The unit 10 includes a numeric keyboard 18 which is operated so that code numbers identifying the various clients, cases, work activity, and the like, may be fed into the system. The number fed into the system at any particular time is printed on the paper tape 16a, which is observable at the top of the unit, as shown in FIG. 1. The number fed into the system to identify the particular client/case is also observable by means of a display 22b. The unit also includes a display 22a which displays any one of a plurality of designated work activity numbers, which may be fed into the unit by operation of the keyboard 18, and which identifies the particular work activity being performed for any client. An appropriate chart 30 may be fitted directly onto the machine to list a variety of different work activities, and a corresponding code number for each.
In addition, the keyboard 18 includes a "start" pushbutton switch 14, an "end" pushbutton switch 15, an "advance paper" pushbutton switch 17, and a "C" pushbutton switch. When the "C" pushbutton is depressed, the unit is converted into an electronic calculator of the usual solid state pocket type such as presently marketed by Newlett/Packard as their Model HP-21; Texas Instruments as their Models SR-50, SR-51; Novus as their Model 828; Sprry-Remington as their Models 821GT, 833 GT; and by other national corporations, so that the keyboard 18 may operate the calculator to add, subtract, multiply or divide in conjunction with a usual calculator display 103.
An "on-off" switch 26 for the circuitry in the unit is also provided. A set of thumbwheel switches 20 are positioned on the face of the unit for setting the particular date on which the unit is being operated into the system.
As shown in FIG. 2, the information printed on the paper tape 16a is columnar in nature and it includes, for example, a six digit client/case number (which is also displayed on the display 22b), of which the first four digits may identify the client, and the fifth digit may identify the client's case number, whereas the sixth digit may be a check digit. Also recorded is the work activity code number of two digits, which is also displayed by the display 22a. In addition, the elapsed time number of two digits is recorded in tenths of an hour.
The foregoing data represents an operational transaction, and each operational transaction is preceded by a five digit number representing the firm using the equipment; a two digit number representing the individual user; and a six digit number representing the date. The numbers representing the firm and the individual user may both be wired into the system, whereas the number representing the data may be set up by the thumbwheel switches 20.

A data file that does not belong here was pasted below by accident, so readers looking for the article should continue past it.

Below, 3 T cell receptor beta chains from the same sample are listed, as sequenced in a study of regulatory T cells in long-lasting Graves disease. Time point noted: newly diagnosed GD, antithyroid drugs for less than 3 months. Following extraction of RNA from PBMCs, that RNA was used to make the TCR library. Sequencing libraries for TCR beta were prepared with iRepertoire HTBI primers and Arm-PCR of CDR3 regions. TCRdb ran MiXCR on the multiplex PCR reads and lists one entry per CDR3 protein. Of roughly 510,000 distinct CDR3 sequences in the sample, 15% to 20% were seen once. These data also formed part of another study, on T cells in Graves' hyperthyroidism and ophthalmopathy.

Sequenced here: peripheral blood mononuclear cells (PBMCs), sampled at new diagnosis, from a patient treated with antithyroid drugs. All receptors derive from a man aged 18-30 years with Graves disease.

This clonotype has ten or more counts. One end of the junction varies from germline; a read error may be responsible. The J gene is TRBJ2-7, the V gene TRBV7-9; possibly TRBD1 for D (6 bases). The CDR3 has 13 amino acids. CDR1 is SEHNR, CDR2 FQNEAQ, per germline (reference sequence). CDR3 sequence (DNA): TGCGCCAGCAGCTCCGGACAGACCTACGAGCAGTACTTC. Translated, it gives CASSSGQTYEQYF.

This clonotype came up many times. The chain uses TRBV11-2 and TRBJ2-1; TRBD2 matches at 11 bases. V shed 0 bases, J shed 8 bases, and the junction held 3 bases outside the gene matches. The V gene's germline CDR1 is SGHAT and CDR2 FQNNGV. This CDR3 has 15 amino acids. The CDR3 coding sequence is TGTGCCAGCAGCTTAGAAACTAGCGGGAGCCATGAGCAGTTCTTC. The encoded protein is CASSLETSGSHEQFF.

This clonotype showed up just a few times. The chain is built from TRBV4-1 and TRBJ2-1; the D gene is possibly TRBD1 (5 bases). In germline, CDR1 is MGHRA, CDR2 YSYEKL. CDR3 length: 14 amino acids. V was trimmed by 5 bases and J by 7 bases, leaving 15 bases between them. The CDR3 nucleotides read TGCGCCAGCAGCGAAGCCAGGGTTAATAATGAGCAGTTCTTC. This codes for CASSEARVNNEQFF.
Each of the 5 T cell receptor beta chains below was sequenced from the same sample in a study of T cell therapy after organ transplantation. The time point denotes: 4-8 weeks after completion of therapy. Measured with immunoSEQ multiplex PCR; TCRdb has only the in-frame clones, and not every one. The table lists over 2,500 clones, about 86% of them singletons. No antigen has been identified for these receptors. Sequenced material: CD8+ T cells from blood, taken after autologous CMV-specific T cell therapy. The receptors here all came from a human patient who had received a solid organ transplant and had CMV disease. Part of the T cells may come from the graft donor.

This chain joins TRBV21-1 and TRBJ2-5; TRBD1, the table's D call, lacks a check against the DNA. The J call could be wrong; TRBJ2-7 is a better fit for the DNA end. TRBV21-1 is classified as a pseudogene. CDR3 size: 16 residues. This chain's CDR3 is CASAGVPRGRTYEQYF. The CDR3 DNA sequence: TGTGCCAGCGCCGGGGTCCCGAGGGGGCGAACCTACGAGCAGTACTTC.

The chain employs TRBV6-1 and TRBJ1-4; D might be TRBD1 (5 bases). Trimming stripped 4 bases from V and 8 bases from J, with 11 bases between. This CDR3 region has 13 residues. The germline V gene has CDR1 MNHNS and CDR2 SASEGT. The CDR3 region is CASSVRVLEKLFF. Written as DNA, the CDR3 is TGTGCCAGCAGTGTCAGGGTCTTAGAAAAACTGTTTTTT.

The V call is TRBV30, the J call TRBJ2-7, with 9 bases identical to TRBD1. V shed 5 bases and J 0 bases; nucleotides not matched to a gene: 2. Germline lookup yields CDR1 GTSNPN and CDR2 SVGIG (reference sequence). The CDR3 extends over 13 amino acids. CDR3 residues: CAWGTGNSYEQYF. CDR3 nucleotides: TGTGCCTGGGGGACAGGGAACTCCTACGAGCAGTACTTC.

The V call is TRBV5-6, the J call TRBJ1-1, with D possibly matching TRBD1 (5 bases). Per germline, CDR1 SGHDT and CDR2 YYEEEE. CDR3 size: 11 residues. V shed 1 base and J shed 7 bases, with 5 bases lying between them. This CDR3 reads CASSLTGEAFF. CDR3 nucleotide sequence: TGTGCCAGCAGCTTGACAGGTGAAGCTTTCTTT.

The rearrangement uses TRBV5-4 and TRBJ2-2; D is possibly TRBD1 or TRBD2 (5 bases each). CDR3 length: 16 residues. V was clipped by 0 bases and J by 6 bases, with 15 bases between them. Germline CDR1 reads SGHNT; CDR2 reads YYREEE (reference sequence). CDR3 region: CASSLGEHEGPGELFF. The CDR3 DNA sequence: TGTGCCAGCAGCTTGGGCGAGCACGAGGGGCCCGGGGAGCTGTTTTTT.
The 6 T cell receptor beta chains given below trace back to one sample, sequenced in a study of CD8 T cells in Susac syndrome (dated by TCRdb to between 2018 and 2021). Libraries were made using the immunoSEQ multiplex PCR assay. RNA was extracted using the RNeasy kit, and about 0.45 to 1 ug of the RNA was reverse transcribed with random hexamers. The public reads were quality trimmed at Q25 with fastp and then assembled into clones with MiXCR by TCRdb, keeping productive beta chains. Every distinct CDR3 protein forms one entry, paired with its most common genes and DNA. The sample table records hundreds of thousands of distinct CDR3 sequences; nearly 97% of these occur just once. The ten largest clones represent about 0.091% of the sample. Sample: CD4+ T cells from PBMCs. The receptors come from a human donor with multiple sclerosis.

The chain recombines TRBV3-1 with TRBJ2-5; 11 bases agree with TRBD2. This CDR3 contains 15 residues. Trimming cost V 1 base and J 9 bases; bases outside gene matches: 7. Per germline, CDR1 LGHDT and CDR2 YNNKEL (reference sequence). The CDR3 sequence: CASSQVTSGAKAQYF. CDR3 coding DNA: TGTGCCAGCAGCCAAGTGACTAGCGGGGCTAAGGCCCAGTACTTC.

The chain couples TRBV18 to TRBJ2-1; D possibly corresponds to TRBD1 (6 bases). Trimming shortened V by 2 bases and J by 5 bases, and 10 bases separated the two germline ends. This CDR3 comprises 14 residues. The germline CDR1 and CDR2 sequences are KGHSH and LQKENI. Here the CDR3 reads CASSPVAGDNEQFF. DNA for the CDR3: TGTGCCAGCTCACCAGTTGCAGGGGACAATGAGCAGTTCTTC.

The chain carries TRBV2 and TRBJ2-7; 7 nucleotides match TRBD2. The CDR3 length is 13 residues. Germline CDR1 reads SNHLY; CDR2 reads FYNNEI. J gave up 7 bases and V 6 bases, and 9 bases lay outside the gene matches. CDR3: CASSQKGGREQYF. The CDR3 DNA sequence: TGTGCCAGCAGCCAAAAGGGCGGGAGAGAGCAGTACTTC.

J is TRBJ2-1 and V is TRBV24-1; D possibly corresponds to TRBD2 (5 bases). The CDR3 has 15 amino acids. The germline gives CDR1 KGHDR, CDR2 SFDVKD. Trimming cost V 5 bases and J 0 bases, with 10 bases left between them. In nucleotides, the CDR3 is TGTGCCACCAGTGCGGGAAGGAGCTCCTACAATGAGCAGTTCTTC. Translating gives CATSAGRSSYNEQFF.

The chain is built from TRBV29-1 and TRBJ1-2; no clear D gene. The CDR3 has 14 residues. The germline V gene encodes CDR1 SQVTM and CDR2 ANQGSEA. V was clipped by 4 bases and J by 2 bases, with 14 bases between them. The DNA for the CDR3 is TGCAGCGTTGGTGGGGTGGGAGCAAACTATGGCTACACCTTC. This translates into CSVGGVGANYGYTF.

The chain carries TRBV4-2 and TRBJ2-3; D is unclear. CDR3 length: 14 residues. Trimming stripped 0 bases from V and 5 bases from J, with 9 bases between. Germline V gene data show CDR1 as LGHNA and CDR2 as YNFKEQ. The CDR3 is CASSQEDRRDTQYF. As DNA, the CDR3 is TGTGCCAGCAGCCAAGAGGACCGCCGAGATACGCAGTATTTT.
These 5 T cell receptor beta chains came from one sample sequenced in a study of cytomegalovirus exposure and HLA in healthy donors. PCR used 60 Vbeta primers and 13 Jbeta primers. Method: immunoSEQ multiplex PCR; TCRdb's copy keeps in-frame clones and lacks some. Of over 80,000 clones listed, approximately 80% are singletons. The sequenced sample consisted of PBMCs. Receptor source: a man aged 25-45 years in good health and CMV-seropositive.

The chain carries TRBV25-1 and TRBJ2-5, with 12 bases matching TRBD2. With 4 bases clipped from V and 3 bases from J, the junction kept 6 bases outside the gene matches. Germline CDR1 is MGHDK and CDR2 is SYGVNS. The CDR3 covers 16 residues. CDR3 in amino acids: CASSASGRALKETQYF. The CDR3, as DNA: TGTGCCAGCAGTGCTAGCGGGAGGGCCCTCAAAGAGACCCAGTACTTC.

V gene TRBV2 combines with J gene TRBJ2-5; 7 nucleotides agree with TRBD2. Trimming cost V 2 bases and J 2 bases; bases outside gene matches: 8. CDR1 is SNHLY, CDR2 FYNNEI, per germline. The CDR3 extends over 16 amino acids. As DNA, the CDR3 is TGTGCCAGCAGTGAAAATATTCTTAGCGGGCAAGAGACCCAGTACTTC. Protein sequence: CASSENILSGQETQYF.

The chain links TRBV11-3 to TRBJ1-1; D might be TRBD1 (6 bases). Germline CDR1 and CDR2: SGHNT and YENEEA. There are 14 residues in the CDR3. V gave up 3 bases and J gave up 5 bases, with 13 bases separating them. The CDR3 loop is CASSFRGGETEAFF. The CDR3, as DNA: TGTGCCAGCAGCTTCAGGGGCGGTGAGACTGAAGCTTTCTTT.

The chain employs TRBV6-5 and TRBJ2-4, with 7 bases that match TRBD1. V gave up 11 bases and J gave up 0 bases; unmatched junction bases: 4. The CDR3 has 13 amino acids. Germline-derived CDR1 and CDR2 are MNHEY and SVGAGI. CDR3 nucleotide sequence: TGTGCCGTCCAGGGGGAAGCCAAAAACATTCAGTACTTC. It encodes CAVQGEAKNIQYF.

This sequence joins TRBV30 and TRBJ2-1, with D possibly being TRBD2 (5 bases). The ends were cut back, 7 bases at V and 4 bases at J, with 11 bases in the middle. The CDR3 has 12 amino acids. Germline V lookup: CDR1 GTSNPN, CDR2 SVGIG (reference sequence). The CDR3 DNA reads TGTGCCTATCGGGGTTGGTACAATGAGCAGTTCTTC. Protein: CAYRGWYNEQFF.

The pushbutton entry keyboard 18 is constructed for the pushbutton entry of digits 0-9, and it also contains the "start" pushbutton switch 14, and the "end" pushbutton switch 15, as mentioned above. The keyboard 18 also controls the entry of a number of distinct work activities in the form of the two digit code, as determined from the chart 30, and which are displayed by the display 22a.
The "on-off" switch 26 controls the power to the unit. The "start" switch 14, when activated, starts the timing mechanism in the unit, and causes the transaction identifying data to be printed on the paper tape 16a. The "end" switch 15, when actuated, causes the elapsed time to be printed, stops the timer mechanism, and advance the columnar paper printing mechanism 16. The "advance" pushbutton switch 17, when actuated, provides a control whereby the paper 16a may be advanced at any time.
To activate the unit 10 of FIG. 1 for normal operation, the user first operates the "on-off" switch 26 to turn on the unit, and he then operates the keyboard 18 to set up the particular two digit work activity code on the display 22a, corresponding to the work on which he is engaged. He then operates the keyboard 18 to set up the proper six digit client/case account number which is displayed on the display 22b. The operator then actuates the "start" pushbutton switch 14, and the machine records the aforesaid work activity and client/case data, as well as the firm and user identifying data, and the date, all of which is shown in FIG. 2. At the end of the particular activity, the user then actuates the "end" pushbutton switch 15, and the time spent on the particular work activity for the particular client is then recorded. The unit is then ready for the next work activity to be identified and timed.
At any time, when the operator wishes to use the unit as an electronic calculator, he merely actuates the pushbutton switch "C", and operates the keyboard 18 in conjunction with the display 103.
A telephone interrupt pushbutton switch 32 is positioned adjacent to the telephone 34, and is connected to the unit 10. When switch 32 is operated, the unit 10 is caused to stop, and the data identifying the interrupted work activity is stored in a memory in the unit. Then, the unit operates to identify the telephone interruption by a particular identification code, and to record the time spent on the telephone conference.